Every spring and autumn, millions of birds migrate over our country. They mainly do this at high altitudes and at night, making this phenomenon largely invisible to us. But not for weather radars!
Today the Open science lab for biodiversity at the INBO and the Royal Meteorological Institute of Belgium (RMI) are launching a web application allowing anyone to view this migration in real time across the Benelux. It shows that bird migration started exceptionally early this year, caused by the unusually warm weather in the second half of February. The development of the website was co-supervised by the Royal Belgian Institute of Natural Sciences (RBINS) and financially supported by the Federal Science Policy (BelSPO valorisation project CROW).
The new web application, showing the Helchteren radar for a three days period around February 21, 2021. Due to the exceptionally warm weather during that period, spring migration started earlier than normal. From the figure it is also clear that the most intense migration always takes place in the first half of the night. The birds reach heights of up to three kilometers (and sometimes even more).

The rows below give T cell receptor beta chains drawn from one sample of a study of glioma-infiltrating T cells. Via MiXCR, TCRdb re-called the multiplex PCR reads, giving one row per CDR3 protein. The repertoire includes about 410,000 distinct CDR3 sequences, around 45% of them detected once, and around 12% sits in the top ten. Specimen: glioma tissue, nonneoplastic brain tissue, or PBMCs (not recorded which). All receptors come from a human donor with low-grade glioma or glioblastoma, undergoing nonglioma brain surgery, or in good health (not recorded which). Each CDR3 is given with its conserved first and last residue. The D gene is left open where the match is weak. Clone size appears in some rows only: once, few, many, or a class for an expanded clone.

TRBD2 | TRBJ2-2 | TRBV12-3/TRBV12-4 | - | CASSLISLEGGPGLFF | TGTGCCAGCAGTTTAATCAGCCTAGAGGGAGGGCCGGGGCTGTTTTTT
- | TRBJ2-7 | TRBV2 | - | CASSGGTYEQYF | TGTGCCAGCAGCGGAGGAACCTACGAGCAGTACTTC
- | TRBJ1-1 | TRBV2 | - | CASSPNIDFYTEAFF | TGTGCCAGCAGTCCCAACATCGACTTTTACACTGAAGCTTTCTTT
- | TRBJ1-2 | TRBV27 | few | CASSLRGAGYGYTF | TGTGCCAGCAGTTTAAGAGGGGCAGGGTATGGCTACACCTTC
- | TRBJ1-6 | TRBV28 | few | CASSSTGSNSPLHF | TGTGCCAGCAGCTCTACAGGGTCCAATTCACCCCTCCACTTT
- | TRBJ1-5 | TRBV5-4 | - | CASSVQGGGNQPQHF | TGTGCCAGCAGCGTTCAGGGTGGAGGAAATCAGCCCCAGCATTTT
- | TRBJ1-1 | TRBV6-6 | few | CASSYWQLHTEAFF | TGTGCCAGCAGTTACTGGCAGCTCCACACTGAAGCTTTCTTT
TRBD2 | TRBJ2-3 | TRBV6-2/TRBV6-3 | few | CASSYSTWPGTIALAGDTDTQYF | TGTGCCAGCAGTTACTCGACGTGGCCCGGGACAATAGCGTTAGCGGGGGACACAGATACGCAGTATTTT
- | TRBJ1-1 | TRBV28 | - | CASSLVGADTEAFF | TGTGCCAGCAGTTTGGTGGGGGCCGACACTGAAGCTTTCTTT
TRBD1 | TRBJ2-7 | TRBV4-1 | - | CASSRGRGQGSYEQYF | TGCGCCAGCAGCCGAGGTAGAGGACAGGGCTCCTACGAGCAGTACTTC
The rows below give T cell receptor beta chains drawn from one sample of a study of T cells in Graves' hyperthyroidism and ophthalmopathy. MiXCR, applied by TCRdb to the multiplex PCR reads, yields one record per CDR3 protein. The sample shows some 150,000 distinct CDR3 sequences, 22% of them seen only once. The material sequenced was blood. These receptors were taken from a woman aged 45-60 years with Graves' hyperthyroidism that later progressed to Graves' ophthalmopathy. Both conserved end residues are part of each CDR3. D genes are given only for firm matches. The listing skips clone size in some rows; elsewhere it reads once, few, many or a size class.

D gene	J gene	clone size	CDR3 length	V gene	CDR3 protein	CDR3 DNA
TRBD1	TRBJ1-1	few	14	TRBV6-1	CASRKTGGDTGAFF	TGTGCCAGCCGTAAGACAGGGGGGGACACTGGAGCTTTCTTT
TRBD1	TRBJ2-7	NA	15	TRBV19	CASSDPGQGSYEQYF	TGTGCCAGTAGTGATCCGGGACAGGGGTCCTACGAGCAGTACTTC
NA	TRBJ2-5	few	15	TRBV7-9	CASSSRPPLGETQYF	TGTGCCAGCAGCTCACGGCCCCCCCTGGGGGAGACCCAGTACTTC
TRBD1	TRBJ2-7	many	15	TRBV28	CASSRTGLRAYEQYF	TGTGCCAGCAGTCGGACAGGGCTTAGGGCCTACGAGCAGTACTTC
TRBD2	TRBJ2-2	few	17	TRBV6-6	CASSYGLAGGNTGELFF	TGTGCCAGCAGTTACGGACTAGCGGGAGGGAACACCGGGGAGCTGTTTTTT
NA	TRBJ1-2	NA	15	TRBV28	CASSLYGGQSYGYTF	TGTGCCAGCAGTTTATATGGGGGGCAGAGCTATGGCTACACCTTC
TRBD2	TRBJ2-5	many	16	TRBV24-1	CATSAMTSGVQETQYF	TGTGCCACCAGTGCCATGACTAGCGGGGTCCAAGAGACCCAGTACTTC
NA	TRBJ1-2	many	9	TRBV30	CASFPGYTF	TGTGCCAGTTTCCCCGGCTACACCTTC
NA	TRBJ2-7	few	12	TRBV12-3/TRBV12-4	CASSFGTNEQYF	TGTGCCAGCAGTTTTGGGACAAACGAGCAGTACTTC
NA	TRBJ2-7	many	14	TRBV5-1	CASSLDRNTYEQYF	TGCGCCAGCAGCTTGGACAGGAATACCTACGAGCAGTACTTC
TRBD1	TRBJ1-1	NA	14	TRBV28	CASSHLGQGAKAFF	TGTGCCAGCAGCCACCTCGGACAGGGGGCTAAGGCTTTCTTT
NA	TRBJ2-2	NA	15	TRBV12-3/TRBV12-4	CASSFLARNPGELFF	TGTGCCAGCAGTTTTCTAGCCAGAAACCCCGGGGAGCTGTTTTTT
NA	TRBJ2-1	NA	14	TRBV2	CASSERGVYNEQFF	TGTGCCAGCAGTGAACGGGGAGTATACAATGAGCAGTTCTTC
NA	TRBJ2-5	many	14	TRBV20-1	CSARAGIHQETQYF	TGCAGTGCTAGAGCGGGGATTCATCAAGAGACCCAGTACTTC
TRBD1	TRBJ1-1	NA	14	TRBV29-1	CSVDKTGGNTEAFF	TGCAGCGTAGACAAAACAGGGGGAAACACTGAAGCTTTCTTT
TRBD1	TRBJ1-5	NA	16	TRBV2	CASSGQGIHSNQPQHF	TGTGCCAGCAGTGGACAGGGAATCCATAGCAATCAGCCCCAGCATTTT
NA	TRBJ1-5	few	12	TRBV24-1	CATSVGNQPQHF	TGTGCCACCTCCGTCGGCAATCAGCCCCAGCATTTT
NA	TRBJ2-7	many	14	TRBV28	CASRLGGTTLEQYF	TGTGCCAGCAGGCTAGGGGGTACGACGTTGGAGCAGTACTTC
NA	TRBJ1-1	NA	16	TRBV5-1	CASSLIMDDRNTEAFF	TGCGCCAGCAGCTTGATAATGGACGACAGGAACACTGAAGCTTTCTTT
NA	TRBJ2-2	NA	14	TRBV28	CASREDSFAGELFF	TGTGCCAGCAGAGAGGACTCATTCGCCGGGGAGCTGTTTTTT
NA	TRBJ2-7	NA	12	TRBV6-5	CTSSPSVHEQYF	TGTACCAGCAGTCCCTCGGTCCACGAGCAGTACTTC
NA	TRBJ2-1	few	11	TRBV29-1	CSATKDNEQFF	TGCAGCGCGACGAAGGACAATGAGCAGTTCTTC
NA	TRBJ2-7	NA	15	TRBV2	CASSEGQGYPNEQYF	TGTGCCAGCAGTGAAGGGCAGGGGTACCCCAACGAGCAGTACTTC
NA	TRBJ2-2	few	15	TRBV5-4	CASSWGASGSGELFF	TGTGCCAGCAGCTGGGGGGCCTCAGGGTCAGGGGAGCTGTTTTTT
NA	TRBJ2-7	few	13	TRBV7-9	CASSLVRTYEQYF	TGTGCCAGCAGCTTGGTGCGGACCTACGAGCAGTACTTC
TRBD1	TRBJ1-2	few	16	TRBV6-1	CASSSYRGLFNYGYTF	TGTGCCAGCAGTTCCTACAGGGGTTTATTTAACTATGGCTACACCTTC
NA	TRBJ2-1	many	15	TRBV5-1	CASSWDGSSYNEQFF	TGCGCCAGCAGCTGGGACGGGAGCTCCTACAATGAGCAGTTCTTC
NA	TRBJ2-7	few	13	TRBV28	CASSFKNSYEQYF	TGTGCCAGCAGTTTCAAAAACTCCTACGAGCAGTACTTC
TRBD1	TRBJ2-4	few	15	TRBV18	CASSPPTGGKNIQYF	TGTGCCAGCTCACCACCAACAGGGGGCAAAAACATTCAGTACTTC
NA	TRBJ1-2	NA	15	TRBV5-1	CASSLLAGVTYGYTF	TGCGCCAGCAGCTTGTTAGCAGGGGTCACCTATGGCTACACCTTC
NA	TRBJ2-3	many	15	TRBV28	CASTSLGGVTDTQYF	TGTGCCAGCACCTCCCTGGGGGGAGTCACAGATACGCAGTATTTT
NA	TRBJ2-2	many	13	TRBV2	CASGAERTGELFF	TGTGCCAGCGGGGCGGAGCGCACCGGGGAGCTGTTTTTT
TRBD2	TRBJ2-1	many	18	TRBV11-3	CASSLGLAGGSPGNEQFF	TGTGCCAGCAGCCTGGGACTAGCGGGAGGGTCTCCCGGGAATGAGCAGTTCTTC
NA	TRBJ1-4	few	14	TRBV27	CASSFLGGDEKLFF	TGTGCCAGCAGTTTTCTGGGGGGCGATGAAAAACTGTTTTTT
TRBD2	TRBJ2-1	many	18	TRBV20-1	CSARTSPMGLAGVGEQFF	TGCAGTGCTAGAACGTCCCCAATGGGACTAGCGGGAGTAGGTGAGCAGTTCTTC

What does meteorology have to do with bird migration? A lot, it turns out, and in both directions. Birds wait for the ideal weather conditions to start their long journey to their wintering grounds in the south and back to their breeding grounds in the other direction. But equally intriguing is the fact that one of the most important measuring instruments in meteorology today, the weather radar, can measure this migration in detail. Indeed: weather radars do not only detect water droplets in the atmosphere, but also birds moving through the air.
The website launched today offers a unique overview of bird migration across the Benelux, based on ten weather radars located in Belgium, the Netherlands, France and Germany. The graph that is shown first when loading the website is the so-called “MTR” (Migration Traffic Rate). This parameter expresses the number of birds that pass through the vicinity of the radar at a given moment, through an imaginary screen that is 1 km wide and “infinitely” high (in practice, 5 km is taken as maximum height). It can be compared with the “stream” or the “flux” of birds that “flows” through the air.
The colourful figure underneath shows how these birds are distributed across the vertical layers of the atmosphere. The parameter shown in this figure is the bird density, expressed as the number of birds per cubic kilometer. However, certain assumptions have to be made to arrive at this number (e.g. about the typical size of a migratory bird). It also excludes bird movements close to the ground, as radars are not able to detect those. More explanation about the correct interpretation is provided on the website itself.